Pro bono practices must, of necessity, reflect the culture and size of the particular firm. This chapter outlines some particular considerations for mid-sized law firms.1 For example, a mid-sized law firm may not be able to commit the same resources to a weekly clinic or an ongoing secondment with a CLC or a large piece of litigation that may run for a number of years as a larger firm, although mid-sized firms have participated in weekly clinics. Internally, there may also not be as many resources available to support the firm’s pro bono efforts. See also Chapter 1.17 Reflections of a pro bono coordinator and What Works, Chapter 6.3 Size of law firm or office.
Strategic choices will therefore need to be made about what type of pro bono legal work will be undertaken and how lawyers who want to participate can do so, keeping in mind that the standard of pro bono legal services must be the same as for commercial legal services regardless of the availability of resources. For example, clinics, secondments (including sessional secondments) and providing pro bono assistance to NFP organisations have proven to be effective models for mid-sized firms.
Like large firms, many mid-sized firms will already have expertise in areas of law corresponding with unmet legal need, on which they can draw. For example, firms with expertise in areas such as employment law or wills and probate would be an excellent fit for a partnership with a CLC or referral organisation. Other commercial mid-sized firms with expertise in areas such as corporate governance or property will find a natural fit with NFPs and charities.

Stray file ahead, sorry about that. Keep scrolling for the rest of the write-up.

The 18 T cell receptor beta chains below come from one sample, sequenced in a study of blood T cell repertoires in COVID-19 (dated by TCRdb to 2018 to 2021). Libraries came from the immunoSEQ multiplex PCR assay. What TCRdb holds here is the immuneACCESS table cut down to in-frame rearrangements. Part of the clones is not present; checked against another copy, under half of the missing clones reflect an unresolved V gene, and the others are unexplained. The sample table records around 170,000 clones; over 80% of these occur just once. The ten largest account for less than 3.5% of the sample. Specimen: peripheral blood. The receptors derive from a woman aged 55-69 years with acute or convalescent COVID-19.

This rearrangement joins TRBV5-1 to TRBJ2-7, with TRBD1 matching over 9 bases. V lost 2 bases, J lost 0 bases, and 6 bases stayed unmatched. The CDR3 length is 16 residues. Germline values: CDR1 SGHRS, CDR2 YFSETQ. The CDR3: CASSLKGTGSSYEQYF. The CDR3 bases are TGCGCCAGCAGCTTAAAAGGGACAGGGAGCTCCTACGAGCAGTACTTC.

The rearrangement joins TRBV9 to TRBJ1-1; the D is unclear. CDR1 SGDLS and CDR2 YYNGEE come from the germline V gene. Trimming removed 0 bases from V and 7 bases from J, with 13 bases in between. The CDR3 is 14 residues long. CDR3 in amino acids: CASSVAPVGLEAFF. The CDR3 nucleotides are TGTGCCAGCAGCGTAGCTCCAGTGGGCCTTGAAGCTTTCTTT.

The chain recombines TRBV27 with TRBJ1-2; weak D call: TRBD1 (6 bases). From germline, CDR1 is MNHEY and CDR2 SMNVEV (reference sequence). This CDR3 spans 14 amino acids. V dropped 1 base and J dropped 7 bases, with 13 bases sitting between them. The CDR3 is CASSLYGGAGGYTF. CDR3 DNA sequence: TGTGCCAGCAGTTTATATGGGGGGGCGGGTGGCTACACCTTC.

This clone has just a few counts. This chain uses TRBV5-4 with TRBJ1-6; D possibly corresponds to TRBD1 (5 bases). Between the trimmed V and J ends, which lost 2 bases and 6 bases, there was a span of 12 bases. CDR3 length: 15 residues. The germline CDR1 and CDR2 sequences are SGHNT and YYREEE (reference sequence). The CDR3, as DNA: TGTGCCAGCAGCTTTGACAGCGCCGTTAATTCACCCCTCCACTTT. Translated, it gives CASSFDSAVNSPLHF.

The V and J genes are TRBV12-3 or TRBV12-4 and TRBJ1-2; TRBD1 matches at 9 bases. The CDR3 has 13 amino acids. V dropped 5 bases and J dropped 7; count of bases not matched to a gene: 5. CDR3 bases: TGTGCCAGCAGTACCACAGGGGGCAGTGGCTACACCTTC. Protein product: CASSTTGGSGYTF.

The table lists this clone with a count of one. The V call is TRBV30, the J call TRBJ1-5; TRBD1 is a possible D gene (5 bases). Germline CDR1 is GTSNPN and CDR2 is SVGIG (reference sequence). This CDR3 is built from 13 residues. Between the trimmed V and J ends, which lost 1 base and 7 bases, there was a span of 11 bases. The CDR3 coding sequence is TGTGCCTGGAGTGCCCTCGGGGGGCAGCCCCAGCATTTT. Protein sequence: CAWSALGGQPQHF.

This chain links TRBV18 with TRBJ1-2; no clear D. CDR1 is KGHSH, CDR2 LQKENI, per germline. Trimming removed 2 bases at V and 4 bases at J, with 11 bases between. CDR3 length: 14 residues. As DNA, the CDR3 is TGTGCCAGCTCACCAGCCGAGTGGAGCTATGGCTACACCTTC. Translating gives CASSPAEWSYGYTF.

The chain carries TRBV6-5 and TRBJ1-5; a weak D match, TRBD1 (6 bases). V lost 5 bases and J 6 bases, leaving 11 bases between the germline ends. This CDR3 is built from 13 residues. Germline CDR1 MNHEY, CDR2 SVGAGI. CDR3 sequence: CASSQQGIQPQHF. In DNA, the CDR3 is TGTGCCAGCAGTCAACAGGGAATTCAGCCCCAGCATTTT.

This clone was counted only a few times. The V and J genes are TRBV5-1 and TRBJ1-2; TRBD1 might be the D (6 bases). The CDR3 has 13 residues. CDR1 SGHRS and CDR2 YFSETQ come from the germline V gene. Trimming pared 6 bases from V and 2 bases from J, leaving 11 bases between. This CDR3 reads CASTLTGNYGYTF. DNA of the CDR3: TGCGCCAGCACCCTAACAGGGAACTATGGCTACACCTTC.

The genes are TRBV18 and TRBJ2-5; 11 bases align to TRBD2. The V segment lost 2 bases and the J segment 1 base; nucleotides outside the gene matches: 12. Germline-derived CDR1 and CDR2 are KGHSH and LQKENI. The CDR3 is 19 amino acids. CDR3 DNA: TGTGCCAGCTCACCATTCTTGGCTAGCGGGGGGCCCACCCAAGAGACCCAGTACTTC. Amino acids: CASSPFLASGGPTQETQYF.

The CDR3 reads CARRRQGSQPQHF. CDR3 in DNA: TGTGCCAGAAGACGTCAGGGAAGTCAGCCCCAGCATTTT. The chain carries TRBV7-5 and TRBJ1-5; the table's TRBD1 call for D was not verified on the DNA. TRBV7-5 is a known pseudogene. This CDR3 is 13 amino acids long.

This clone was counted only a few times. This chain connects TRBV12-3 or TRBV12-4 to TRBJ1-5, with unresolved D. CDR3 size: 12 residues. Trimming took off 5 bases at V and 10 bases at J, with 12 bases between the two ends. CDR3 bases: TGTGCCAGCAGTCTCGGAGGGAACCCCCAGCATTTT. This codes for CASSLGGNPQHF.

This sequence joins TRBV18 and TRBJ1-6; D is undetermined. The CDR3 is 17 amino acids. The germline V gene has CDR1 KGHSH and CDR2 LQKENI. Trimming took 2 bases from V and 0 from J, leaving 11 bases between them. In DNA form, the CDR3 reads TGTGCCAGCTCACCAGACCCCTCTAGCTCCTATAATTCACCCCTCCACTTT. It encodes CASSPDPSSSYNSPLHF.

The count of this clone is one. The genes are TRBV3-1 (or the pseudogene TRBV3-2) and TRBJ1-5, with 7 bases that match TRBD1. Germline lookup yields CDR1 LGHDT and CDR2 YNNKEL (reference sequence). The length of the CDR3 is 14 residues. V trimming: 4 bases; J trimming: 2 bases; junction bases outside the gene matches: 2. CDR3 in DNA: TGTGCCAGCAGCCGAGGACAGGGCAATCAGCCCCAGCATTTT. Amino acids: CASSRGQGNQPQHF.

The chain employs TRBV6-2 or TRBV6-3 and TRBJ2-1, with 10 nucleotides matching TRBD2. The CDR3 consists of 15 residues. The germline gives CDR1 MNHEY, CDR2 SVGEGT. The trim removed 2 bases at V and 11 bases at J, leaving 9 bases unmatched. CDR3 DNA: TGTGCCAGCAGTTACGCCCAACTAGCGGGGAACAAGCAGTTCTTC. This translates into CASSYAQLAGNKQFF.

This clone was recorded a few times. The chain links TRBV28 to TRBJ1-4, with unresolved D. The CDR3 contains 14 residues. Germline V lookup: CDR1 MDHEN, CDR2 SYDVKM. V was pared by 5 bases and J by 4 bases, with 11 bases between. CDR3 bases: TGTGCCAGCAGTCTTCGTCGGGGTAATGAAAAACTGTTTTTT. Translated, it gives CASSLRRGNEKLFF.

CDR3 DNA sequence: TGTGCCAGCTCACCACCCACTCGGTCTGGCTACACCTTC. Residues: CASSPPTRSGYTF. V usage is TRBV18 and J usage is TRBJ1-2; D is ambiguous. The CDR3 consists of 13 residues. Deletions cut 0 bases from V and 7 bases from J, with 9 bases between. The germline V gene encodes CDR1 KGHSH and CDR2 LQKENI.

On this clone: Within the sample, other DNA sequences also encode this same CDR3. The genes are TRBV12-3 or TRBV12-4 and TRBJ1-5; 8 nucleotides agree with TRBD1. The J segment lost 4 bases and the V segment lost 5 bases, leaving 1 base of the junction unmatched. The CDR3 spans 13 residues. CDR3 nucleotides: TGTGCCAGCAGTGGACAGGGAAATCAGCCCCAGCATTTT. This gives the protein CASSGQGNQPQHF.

Often mid-sized firm also have specific areas of expertise that can be drawn on to provide pro bono legal services, just as they are for commercial work.
A particular strength of a mid-sized law firm is that most of the lawyers, and support staff, know each other relatively well. A pro bono coordinator at a mid-sized law firm is often in a position to have personal relationships with most staff which may make referrals, enquiries and decisions much quicker, and enables a more flexible approach to dealing with large matters across practice areas.
There are internal challenges for a mid-sized pro bono practice (whether new or established) which will vary depending on the culture of the firm, the view of the partnership as to ‘how to do pro bono’, the resources available, and the view of the staff at the firm. It is important to ensure there is a firm culture that embraces pro bono and there are strategies in place to support its continuation. See Chapter 1.4 Promoting a pro bono culture.
In firms which are in the process of developing their pro bono program often there will only be one pro bono coordinator, rather than a pro bono team. This role can be quite isolating, particularly if the firm does not yet have a strong pro bono culture. Pro bono coordinators, particularly those in mid-sized firms, should take advantage of the collegiate nature of the Australian pro bono community to find a support network.
If all lawyers are engaged in pro bono legal work, it makes it much easier to coordinate and allocate work which is of benefit to both the firm and its pro bono clients. See Chapter 1.10 Participation.
It is important that all legal and support staff know:
- that there is an expectation that all lawyers and/or staff participate in the pro bono program;
- about the pro bono legal work undertaken by the firm (through newsletters, intranet, social media, firm wide emails, and pro bono events);